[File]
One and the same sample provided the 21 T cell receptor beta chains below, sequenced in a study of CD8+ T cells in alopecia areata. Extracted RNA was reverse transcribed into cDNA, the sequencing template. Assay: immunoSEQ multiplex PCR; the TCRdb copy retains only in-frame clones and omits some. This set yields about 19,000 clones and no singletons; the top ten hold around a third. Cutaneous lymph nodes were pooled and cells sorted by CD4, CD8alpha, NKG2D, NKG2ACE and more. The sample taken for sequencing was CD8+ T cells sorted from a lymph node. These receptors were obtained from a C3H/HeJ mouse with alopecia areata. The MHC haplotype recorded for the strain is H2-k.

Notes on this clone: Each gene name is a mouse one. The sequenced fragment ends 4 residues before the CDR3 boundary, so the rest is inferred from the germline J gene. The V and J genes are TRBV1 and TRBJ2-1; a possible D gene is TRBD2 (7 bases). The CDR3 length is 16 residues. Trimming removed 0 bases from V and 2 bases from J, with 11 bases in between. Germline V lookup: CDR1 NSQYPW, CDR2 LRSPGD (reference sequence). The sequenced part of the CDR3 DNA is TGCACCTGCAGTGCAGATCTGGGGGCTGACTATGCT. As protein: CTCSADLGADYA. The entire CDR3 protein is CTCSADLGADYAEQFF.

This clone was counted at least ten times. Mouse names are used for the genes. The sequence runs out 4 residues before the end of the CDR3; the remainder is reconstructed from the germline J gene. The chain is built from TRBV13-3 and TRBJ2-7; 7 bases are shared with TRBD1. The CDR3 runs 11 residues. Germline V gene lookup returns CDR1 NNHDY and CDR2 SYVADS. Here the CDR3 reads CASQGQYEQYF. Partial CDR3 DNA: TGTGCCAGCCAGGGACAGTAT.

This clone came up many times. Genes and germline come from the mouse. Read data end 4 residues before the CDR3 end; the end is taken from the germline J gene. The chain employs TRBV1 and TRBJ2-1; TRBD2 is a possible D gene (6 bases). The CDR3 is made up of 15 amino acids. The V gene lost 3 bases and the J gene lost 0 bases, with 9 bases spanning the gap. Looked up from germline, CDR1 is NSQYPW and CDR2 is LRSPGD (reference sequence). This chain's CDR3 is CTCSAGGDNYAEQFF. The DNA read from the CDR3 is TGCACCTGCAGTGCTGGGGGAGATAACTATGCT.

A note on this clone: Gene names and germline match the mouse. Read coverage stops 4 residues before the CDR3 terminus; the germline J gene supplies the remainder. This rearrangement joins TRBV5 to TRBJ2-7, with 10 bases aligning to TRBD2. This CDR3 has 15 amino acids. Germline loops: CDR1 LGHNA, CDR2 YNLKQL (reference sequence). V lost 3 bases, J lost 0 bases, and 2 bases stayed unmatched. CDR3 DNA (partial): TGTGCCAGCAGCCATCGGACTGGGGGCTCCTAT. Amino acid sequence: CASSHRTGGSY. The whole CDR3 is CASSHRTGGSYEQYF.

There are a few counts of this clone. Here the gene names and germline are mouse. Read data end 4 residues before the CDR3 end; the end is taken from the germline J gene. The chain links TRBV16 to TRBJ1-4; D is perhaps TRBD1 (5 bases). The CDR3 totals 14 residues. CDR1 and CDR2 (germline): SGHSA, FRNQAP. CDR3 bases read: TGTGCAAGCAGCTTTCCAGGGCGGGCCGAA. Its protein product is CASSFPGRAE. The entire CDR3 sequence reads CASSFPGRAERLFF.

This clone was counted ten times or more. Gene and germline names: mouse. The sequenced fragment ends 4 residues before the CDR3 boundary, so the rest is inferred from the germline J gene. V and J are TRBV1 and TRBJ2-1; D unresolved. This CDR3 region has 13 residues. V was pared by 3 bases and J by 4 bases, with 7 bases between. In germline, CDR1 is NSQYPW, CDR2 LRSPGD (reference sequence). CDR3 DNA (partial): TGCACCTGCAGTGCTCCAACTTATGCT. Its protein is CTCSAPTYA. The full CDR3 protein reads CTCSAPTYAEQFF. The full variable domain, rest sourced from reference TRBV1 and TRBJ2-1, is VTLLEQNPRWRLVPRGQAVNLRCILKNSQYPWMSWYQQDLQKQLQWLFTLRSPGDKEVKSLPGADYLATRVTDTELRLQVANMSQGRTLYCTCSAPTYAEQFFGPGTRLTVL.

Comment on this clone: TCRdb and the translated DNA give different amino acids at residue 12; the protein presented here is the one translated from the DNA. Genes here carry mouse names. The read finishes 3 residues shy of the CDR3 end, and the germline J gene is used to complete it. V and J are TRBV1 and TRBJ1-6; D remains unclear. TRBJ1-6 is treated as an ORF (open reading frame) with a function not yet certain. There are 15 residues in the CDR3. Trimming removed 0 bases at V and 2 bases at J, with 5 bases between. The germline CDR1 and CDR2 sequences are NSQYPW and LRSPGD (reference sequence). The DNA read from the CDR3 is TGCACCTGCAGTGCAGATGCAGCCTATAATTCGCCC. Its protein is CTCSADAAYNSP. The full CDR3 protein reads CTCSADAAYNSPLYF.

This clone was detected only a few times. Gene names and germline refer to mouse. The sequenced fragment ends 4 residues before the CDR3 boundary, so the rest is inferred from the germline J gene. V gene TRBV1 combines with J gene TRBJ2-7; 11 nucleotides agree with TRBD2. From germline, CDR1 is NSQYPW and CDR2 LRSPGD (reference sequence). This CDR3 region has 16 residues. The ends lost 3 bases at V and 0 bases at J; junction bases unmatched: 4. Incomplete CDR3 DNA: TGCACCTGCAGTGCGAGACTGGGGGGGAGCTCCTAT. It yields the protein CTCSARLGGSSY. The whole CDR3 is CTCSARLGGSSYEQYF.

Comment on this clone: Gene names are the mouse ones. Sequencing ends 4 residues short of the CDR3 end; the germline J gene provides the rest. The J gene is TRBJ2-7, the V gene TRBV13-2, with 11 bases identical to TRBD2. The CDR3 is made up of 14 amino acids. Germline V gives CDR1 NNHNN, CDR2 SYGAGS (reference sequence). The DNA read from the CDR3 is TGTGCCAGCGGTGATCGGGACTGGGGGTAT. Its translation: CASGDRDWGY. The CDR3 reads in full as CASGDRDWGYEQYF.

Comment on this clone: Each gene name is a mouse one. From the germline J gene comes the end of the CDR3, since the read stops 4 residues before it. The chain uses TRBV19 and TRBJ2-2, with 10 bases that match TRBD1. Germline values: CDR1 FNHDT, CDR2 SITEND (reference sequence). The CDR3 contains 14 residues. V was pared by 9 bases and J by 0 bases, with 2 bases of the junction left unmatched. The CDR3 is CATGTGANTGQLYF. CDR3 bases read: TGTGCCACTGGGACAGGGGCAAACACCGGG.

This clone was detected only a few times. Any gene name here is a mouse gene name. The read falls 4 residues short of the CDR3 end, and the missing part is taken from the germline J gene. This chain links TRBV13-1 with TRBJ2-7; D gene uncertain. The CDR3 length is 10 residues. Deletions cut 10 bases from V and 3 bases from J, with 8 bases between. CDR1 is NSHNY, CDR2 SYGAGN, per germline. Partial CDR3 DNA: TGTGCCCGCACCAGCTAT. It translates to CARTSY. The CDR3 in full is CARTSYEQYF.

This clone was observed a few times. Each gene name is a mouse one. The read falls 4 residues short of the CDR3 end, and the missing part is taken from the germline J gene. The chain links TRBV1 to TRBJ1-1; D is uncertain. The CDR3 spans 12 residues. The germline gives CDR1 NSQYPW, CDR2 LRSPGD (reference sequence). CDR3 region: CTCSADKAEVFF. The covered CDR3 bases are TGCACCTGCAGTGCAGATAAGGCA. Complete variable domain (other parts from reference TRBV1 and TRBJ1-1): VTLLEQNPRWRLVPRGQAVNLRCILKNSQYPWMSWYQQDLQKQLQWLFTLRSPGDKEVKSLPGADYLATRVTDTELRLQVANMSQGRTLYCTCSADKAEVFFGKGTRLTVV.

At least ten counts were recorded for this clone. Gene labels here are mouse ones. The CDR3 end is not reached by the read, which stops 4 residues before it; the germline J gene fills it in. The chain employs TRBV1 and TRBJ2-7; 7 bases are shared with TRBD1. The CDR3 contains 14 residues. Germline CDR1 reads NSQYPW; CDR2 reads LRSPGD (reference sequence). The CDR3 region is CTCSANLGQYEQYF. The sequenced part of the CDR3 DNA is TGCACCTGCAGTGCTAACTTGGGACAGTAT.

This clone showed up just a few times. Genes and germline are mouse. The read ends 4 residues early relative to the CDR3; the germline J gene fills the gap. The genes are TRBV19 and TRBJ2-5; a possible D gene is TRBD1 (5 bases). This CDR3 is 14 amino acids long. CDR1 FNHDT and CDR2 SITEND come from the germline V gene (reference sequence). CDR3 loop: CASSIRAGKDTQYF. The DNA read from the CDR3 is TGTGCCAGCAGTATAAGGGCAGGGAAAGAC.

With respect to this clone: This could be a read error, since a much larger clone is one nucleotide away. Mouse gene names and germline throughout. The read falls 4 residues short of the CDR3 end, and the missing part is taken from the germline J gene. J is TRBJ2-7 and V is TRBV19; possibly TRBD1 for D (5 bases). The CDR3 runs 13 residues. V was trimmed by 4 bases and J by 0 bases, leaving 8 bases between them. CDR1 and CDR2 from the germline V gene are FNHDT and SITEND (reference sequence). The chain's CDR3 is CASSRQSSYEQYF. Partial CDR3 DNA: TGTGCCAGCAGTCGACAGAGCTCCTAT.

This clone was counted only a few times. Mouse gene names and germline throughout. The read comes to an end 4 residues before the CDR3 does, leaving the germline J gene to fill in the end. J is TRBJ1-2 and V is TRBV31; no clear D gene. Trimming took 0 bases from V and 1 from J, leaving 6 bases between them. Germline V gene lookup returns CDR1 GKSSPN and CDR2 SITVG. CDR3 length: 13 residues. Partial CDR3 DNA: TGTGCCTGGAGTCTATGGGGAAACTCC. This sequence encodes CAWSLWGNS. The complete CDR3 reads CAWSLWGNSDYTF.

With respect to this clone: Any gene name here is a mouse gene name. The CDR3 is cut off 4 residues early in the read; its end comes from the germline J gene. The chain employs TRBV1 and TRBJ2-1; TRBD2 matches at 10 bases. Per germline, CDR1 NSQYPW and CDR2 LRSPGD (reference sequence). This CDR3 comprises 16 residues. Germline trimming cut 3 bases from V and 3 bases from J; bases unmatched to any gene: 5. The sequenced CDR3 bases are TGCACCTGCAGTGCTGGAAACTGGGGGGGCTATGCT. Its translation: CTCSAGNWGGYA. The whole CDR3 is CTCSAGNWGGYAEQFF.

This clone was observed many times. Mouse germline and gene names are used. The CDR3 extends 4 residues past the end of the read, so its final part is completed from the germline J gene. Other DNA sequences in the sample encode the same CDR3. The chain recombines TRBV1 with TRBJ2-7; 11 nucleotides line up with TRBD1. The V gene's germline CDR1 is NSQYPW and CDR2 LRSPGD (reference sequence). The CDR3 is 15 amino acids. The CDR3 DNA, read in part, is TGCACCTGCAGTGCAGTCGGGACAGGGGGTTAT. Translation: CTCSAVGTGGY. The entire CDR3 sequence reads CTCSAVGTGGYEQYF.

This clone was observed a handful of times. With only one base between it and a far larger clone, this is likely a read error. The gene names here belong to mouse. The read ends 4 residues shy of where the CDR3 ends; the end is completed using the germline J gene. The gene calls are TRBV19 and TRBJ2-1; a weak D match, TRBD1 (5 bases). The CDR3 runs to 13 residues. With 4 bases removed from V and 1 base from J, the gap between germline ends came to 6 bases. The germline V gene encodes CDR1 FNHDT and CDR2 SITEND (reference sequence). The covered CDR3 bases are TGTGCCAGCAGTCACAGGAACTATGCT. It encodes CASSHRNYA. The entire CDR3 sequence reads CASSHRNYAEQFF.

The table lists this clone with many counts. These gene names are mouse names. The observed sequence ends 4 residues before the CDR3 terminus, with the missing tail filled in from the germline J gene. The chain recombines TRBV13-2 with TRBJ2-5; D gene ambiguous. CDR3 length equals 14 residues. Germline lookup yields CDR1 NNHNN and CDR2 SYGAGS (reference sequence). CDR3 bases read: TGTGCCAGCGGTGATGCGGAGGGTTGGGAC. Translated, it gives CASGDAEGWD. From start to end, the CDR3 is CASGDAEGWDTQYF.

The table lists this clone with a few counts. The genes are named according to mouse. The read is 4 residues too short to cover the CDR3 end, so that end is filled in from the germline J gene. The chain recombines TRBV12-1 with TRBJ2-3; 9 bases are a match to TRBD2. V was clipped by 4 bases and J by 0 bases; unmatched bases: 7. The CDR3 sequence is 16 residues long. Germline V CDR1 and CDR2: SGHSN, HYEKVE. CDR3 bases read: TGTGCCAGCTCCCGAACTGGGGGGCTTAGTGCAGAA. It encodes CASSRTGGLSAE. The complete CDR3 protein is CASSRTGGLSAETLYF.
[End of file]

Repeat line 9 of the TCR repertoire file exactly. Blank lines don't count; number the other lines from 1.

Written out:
This clone was detected only a few times. Gene names and germline refer to mouse. The sequenced fragment ends 4 residues before the CDR3 boundary, so the rest is inferred from the germline J gene. V gene TRBV1 combines with J gene TRBJ2-7; 11 nucleotides agree with TRBD2. From germline, CDR1 is NSQYPW and CDR2 LRSPGD (reference sequence). This CDR3 region has 16 residues. The ends lost 3 bases at V and 0 bases at J; junction bases unmatched: 4. Incomplete CDR3 DNA: TGCACCTGCAGTGCGAGACTGGGGGGGAGCTCCTAT. It yields the protein CTCSARLGGSSY. The whole CDR3 is CTCSARLGGSSYEQYF.